Adams, city have ways to improve

Our Opinion

Mayor Sam Adams laid out a comprehensive roadmap for Portland's future in his State of the City address last Friday. At the same time, he took appropriate credit for a number of things that have gone right on his watch.

In his speech, Adams noted the city's cash surplus. He also touted the city's public works projects that employed thousands of workers during the recession. Overall crime rates are low, Adams said. And the city continues to emphasize transit, biking and walking as ways to reduce traffic congestion.

Other accomplishments include Portland's continued investment in affordable and subsidized housing, and its streamlined development-review and permit processes.

Adams is correct to say that the city is positioned to become 'a small-and-scrappy, globally competitive city.' He also is right to warn that Portland must make sure it doesn't become an insignificant stopping off place between Seattle and San Francisco.

But to achieve essential social and public-safety outcomes, Adams and the City Council must yet improve their performance. They must become more decisive. They must alter what sometimes appears to be a scattershot approach by firmly linking Portland's numerous strategies to the desired outcomes. And they must get better at explaining to the public how focusing on an improved economy is not only a good exit strategy from the recession, but also the best way to generate long-term funding to improve public services and the city's quality of life.

Here are a few priorities that we think Adams and the city should commit to:

• Rejoining the FBI Joint Terrorism Task Force. In light of last year's bomb plot involving the Pioneer Courthouse Square Christmas tree-lighting ceremony, it's obvious that terrorism is not just practiced in big cities. Portland must again be a terrorism task force participant and the region should count on Portland to serve as its overall leader in ensuring safety.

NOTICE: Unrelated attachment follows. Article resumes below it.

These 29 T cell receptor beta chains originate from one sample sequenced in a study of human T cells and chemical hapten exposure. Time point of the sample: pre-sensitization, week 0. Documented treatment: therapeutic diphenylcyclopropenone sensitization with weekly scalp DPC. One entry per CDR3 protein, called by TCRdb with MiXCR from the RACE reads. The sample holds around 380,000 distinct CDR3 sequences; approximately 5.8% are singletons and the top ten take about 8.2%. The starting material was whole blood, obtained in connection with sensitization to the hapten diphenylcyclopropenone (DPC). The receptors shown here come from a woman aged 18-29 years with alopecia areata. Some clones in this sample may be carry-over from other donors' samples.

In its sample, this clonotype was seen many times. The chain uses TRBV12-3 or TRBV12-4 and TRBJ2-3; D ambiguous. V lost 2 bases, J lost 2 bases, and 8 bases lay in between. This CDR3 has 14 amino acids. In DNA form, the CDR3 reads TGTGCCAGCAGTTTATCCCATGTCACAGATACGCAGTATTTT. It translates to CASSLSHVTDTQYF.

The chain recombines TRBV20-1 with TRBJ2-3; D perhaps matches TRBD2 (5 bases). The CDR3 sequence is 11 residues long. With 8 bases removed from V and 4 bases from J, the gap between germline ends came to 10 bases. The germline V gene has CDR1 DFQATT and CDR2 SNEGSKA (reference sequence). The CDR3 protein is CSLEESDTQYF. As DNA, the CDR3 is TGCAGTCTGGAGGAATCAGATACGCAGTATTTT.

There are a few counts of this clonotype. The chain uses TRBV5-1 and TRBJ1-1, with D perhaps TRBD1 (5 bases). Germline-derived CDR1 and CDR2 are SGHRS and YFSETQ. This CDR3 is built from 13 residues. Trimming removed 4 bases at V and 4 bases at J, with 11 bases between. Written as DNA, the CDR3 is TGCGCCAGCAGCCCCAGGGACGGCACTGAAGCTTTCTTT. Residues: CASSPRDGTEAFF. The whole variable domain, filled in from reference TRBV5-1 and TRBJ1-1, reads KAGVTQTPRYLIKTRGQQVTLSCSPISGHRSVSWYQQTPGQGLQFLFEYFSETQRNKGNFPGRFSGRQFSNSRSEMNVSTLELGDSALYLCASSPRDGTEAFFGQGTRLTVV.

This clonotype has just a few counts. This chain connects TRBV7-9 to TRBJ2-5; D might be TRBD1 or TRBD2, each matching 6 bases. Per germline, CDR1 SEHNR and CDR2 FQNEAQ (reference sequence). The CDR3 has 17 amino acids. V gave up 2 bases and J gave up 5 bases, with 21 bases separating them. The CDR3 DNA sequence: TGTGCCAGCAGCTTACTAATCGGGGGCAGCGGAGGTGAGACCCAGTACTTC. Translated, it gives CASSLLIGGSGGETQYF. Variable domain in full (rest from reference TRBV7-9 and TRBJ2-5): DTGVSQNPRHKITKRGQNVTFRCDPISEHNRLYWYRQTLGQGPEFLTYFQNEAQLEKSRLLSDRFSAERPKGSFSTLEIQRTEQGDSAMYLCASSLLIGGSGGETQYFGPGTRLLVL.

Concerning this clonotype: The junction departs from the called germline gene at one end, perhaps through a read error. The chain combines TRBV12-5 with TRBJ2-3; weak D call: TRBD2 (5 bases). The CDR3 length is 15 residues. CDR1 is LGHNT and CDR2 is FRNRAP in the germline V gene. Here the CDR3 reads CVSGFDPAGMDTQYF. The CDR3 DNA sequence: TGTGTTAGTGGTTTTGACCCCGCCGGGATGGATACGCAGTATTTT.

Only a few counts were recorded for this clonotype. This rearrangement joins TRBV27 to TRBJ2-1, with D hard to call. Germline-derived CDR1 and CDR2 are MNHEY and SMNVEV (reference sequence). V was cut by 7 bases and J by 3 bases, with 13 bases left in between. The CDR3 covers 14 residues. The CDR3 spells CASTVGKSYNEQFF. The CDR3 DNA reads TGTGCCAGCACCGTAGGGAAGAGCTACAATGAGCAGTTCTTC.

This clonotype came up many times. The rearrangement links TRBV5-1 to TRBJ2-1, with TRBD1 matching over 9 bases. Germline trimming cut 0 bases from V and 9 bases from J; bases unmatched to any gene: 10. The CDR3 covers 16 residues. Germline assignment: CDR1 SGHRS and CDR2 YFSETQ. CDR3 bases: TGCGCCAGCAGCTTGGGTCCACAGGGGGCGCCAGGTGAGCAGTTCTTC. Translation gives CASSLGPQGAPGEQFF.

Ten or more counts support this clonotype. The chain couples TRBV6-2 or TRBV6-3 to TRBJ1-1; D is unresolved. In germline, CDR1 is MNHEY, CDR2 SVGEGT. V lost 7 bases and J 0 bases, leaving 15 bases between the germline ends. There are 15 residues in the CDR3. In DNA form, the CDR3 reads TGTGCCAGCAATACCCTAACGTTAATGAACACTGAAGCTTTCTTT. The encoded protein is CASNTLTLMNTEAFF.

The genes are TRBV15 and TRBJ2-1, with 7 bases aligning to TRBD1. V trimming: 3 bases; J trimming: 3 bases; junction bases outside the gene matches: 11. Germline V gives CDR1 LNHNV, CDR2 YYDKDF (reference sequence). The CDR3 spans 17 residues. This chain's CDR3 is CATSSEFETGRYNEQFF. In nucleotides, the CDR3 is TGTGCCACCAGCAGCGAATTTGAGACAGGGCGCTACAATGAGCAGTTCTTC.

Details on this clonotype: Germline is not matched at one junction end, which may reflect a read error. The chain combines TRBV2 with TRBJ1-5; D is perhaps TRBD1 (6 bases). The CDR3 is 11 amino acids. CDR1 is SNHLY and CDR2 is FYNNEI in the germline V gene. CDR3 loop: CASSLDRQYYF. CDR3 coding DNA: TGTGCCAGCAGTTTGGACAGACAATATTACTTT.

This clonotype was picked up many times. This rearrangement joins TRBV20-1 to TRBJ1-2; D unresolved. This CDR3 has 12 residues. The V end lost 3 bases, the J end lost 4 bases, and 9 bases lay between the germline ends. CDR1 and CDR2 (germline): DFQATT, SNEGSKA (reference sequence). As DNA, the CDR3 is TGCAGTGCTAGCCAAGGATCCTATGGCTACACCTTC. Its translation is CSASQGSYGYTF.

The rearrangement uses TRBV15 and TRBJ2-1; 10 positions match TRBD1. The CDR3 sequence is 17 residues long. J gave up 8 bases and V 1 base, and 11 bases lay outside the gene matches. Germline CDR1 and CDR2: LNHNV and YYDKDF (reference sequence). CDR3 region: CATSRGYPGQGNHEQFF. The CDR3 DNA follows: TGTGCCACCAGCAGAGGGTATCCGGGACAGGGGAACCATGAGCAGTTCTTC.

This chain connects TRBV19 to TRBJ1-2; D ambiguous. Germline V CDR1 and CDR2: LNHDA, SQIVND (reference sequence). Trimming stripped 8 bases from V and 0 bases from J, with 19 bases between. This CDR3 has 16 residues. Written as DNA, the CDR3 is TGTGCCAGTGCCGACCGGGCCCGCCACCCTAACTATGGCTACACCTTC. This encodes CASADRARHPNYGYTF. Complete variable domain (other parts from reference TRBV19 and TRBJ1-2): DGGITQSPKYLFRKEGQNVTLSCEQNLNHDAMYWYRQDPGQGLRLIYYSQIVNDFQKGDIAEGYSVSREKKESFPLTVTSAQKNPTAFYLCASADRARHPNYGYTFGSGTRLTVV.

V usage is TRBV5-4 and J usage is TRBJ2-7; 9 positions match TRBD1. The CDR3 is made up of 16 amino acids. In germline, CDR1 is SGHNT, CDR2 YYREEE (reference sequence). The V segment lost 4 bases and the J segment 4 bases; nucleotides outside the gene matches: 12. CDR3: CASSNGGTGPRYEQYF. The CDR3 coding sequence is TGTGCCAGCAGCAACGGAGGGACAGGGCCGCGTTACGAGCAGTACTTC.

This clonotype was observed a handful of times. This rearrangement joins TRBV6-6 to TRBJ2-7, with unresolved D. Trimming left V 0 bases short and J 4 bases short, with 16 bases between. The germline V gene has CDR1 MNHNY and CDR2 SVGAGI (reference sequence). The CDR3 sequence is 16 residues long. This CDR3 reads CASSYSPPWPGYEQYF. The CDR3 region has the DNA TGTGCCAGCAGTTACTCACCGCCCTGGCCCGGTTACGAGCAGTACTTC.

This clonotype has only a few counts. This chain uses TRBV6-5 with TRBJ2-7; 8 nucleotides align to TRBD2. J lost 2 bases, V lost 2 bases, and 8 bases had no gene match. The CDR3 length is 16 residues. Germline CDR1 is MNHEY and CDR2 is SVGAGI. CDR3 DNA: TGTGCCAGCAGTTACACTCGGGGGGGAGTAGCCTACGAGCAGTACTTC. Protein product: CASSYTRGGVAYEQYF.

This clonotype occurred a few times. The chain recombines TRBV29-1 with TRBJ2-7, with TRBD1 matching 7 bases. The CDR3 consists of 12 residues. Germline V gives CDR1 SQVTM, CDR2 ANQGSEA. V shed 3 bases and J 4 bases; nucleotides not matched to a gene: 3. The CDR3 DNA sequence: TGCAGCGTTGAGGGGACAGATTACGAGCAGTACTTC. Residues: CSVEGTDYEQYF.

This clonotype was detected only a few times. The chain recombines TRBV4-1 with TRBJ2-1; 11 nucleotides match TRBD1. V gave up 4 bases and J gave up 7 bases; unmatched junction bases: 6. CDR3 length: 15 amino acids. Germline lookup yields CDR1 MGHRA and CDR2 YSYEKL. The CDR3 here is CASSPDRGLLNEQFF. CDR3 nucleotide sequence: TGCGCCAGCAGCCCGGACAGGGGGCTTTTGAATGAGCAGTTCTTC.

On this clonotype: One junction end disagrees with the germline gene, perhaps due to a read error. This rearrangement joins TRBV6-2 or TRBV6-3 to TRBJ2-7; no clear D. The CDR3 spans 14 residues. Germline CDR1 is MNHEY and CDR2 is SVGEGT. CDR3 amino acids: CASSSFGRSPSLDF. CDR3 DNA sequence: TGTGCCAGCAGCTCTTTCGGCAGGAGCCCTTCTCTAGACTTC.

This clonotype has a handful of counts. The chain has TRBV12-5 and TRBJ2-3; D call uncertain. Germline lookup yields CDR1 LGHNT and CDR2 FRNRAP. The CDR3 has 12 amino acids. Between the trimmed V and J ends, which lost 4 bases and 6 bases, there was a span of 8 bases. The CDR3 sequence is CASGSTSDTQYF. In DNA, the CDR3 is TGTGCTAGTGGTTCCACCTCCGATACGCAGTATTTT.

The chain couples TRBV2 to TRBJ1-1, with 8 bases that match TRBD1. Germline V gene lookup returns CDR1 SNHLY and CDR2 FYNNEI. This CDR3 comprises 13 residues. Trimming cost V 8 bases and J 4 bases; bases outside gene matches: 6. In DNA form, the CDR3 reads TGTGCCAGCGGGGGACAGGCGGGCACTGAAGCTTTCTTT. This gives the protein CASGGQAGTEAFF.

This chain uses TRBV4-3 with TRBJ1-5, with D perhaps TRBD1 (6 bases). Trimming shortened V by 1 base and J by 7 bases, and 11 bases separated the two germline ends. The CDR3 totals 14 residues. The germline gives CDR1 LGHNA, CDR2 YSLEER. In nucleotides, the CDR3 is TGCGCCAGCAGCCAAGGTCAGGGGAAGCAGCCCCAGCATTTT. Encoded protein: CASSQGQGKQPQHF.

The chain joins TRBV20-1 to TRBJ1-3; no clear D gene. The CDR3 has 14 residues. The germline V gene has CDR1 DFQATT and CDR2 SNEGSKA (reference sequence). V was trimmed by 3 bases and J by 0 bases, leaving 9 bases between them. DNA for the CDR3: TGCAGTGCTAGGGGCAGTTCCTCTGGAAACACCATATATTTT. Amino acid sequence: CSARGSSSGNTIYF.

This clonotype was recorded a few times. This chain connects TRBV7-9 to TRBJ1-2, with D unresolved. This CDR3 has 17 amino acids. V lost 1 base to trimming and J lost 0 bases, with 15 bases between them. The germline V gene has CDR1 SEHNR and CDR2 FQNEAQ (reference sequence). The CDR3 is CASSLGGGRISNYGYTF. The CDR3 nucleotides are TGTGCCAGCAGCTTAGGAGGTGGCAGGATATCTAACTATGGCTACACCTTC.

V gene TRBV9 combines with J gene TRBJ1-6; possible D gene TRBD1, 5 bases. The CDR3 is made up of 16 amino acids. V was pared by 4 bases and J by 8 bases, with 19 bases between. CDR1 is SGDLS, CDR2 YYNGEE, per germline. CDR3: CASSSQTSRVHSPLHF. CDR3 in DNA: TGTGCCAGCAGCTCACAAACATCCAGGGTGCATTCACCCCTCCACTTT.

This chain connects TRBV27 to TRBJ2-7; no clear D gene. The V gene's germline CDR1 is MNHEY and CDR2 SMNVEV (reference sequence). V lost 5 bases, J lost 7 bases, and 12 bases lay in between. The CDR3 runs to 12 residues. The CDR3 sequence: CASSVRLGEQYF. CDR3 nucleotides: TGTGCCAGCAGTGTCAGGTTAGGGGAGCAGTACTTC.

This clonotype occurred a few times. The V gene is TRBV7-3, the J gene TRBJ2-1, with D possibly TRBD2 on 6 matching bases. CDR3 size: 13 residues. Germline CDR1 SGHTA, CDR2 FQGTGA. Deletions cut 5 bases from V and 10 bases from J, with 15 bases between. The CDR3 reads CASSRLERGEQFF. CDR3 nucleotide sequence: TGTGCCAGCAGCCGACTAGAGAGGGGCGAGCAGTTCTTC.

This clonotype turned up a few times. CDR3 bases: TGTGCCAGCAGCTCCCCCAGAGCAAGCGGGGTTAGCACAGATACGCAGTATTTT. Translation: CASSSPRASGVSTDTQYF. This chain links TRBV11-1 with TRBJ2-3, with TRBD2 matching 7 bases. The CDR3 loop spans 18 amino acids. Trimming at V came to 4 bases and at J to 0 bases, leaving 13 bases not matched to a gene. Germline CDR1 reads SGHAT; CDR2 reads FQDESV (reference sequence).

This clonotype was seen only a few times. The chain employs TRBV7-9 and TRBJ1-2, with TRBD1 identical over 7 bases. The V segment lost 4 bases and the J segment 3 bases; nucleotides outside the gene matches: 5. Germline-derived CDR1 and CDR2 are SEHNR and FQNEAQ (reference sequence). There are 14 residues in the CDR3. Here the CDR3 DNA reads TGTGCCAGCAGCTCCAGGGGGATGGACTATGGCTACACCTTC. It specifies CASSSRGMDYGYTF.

• Linking the city's land-use, housing, infrastructure and transportation policies to the city's economic development strategies. Too often, the city's initiatives on land-use, transportation or other matters are singular in purpose and outcome. These investments must be more directly tied to the city's economic initiatives, which include clean technology, advanced manufacturing, athletic and outdoor apparel design, software and university research.

• Restoring the city's drug-free and prostitution-free zones. These zones were discontinued for a variety of reasons, and that mistake was compounded by Multnomah County budget cuts that eliminated some district attorney staffing for prosecuting lower level crimes. In turn, neighborhoods such as Old Town, Chinatown and 82nd Avenue are being reclaimed by thugs, drug dealers, prostitutes and pimps. Community safety is at risk. It's time that the city and the county restore programs that arrest, prosecute and incarcerate those who violate public safety.

• Informing, not just advocating, in regard to the Columbia River Crossing project. Adams and the city have helped the crossing debate move forward. Yet, it will be the governors of Oregon and Washington who will ultimately decide the design and shape of a new Interstate 5 bridge. We are confident that in these dire times, the governors are poised to select the least expensive and most reliable design that can be built promptly and on time. If Adams and the city think that an iconic design or other features are equally important, they must give the governors ample reason and public support to choose another design in these highly uncertain and economic-damaged times.

• Ending the trading of barbs and the impatience shared between Portland and Hillsboro and Washington County. Adams and Portland Commissioner Nick Fish have opened regional wounds by criticizing the suburbs for not making greater investments in affordable and low-income housing. As a result, they say Portland is forced to support more of the region's poor and needy.

Meanwhile, some suburban leaders have pushed back and questioned Portland's analysis.

The debate misses many points. Regional problems such as affordable housing require leadership and solutions - not infighting, claiming credit or applying blame.

Adams and Portland City Hall have a lot to take credit for. But the future has even more responsibilities to effectively and quickly achieve.